Diane Ravitch, Horace Mann, and the PDK Poll

Diane Ravitch is irked. The new Phi Delta Kappa (PDK) poll shows that that most Americans believe that the purpose of public education is to prepare students for college (45%) and for careers (25%).  She snarks,
Just to be clear, the reason that public schools were first established and treated as a community responsibility was to prepare good citizens to sustain our society into the future. There are many subdivisions under the goal of preparing to be good citizens, which would include the academic skills needed to read, write, think critically, be informed about issues in science and history, and be in good health. Somehow, the central purpose has been lowered in status. When people lose sight of the central purpose of education, then they fall prey to bogus claims about choice, charters, and vouchers, about which sector can do a better job of teaching academic skills or career skills. We have public schools as a public responsibility to teach young people to become active and informed citizens. All the rest follows.
Dr. Ravitch seems to be yearning for the good old days of the 19th century when education reformer Horace Mann (1796–1859) visited Prussia and came back inspired by their “common schools.” Forever after Mann, who became Massachusetts' Secretary of Education in 1837,  ardently believed that all children, regardless of circumstance, should have access to non-sectarian public schooling and that the bulk of instruction should be civic duty and character education.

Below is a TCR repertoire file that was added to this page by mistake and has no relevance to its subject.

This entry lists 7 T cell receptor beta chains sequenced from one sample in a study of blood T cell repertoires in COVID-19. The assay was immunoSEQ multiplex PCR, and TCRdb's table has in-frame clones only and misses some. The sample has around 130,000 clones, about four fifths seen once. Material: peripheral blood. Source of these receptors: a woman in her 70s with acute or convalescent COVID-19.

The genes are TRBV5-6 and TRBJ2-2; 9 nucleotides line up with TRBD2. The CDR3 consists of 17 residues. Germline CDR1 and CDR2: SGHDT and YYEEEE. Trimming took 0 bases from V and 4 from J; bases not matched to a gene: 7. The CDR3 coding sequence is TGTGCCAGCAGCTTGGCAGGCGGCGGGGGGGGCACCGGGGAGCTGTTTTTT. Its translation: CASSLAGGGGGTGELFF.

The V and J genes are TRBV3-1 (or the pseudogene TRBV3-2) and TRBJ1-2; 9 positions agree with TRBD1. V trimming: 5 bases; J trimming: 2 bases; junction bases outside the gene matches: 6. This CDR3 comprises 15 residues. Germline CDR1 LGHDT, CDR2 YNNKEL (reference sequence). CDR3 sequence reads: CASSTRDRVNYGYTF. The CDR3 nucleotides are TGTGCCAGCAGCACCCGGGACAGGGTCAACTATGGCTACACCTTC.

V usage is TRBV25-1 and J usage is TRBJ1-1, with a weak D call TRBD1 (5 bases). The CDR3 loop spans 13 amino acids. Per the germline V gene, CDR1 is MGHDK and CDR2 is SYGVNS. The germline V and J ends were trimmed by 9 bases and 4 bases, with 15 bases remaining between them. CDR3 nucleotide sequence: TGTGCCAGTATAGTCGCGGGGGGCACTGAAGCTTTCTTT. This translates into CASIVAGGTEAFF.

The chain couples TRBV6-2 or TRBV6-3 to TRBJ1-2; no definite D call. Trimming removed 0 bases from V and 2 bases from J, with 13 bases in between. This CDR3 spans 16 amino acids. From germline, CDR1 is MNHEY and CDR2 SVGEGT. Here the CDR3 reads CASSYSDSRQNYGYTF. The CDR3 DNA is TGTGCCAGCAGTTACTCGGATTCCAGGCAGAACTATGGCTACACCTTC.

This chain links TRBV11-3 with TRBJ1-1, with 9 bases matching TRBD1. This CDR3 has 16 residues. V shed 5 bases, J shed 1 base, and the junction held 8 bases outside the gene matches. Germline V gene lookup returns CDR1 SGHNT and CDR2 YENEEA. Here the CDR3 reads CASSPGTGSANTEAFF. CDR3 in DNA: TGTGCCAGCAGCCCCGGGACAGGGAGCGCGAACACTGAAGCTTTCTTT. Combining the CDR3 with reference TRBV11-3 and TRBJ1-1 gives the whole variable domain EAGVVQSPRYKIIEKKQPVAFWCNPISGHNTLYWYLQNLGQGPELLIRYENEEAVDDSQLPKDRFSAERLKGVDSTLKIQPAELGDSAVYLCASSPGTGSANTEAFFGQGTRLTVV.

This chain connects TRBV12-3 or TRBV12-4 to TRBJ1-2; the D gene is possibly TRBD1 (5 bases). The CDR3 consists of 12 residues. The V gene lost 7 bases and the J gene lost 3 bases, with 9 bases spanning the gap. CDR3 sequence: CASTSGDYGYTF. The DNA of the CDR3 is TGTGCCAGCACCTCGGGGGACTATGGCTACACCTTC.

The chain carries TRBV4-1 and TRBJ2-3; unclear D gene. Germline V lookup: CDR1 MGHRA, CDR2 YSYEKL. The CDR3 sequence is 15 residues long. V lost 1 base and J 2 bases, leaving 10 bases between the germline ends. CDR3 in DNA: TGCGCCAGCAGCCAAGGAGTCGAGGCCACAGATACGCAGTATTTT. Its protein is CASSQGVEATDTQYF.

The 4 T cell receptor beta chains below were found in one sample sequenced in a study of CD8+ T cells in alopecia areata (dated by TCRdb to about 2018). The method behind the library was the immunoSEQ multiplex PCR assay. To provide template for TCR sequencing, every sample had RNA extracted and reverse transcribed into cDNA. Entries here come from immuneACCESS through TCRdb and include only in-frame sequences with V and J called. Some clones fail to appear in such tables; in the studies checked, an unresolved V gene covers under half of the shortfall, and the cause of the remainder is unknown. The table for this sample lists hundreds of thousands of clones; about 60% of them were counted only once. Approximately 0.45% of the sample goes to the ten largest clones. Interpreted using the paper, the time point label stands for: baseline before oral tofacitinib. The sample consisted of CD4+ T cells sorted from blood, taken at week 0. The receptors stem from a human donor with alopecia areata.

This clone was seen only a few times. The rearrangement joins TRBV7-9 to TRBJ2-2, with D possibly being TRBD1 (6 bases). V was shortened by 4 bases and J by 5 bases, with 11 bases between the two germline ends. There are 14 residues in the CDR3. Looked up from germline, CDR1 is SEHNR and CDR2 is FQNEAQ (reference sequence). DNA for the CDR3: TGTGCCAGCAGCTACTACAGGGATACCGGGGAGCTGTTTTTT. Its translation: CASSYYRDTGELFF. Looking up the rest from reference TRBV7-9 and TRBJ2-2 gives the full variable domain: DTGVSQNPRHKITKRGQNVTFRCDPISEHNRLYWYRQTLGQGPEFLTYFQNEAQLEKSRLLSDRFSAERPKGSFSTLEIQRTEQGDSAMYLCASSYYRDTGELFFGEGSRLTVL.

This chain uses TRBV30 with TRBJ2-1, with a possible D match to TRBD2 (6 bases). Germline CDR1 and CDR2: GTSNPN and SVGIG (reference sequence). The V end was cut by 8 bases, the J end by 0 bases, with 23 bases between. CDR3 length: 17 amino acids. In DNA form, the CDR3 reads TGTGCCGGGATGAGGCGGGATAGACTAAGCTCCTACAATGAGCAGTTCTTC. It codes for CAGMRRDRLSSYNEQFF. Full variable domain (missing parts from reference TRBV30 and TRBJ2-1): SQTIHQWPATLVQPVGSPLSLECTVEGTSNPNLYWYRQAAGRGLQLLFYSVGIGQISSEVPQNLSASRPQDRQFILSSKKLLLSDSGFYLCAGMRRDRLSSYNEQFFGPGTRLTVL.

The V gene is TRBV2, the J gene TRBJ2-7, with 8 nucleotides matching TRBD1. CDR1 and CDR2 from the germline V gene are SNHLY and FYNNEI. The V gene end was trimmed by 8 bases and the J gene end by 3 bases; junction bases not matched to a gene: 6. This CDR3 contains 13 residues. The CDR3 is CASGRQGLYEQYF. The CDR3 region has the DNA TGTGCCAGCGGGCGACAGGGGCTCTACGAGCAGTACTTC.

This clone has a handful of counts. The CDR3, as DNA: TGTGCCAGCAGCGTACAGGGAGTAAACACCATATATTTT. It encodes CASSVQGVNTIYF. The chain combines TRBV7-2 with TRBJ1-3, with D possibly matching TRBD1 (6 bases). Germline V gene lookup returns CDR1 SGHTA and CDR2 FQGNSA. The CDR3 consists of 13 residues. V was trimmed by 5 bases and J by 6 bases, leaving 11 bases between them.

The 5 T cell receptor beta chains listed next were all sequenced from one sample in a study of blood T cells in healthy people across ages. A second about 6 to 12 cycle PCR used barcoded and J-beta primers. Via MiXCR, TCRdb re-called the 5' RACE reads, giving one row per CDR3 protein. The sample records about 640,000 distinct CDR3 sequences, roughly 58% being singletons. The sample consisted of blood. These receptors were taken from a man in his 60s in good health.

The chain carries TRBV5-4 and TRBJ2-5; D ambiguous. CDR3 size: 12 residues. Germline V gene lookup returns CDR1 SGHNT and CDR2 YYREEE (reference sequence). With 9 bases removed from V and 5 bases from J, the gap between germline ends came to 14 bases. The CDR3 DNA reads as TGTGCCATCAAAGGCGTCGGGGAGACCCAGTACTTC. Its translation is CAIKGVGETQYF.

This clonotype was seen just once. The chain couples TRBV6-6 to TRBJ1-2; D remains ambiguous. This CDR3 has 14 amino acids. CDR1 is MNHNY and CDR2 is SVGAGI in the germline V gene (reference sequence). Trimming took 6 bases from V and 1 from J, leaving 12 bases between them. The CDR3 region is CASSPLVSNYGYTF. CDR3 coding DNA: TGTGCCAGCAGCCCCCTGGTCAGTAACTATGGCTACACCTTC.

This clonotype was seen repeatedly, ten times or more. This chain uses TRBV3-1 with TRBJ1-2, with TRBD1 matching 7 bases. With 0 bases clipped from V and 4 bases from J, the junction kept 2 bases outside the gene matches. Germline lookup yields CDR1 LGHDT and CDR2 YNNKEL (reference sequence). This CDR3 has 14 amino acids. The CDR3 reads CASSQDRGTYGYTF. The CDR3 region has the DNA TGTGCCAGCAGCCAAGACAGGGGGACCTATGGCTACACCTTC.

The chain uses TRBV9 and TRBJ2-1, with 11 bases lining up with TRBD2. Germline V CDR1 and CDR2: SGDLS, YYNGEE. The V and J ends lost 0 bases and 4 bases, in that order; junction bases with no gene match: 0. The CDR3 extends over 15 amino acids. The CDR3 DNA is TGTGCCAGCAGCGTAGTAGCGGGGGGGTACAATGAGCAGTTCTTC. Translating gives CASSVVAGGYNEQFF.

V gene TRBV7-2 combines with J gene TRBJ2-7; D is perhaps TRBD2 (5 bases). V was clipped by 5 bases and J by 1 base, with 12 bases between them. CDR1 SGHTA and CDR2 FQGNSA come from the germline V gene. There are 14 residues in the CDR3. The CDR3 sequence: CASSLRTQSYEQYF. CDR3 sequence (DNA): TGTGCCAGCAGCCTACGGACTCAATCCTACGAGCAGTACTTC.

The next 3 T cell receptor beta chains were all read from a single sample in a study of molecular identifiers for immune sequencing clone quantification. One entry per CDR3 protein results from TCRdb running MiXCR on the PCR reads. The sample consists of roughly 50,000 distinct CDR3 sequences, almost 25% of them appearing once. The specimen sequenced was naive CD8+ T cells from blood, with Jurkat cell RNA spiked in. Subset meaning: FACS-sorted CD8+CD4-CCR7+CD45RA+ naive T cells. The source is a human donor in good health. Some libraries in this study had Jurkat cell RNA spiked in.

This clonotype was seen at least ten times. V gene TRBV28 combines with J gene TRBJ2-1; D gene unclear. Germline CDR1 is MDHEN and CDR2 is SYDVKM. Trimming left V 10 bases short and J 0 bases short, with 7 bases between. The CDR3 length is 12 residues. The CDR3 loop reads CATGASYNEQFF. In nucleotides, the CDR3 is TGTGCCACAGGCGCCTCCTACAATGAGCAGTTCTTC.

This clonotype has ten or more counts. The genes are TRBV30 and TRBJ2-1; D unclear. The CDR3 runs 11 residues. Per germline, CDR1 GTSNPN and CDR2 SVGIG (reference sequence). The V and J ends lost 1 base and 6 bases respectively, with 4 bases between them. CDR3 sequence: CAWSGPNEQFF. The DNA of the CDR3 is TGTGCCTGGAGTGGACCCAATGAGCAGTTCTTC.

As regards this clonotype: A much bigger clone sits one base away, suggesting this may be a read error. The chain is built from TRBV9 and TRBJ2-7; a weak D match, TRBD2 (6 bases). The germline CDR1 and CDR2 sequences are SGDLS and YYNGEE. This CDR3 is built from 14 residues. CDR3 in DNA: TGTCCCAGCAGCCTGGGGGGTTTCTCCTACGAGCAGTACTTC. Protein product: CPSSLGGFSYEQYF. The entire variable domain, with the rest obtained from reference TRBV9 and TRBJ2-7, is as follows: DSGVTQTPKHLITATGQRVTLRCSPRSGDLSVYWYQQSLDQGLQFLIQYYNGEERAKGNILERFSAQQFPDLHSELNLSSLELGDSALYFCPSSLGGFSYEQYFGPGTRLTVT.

Thus, Dr. Ravitch's mission for public education meshes perfectly with the admirable Mann. But he lived two hundred years ago.  Twenty-first century parents, as the PDK poll shows, care less about civic virtue and more about college and career-readiness. In fact, only 26% of parents agree with her articulation of American schools' central purpose. And then she gets her knickers in a twist because she doesn't like the wording of the question about public charter schools. I’m sure some of the other results didn’t help.


Times change. Schools change with them, at least if the system works effectively and  Horace Mann, as an school reformer, would agree. In fact, we should all remember one of his pearls of wisdom: “If you wish to write well, study the life about you, life in the public streets.”  Dr. Ravitch, take his advice and study well. The life of the public streets has spoken.

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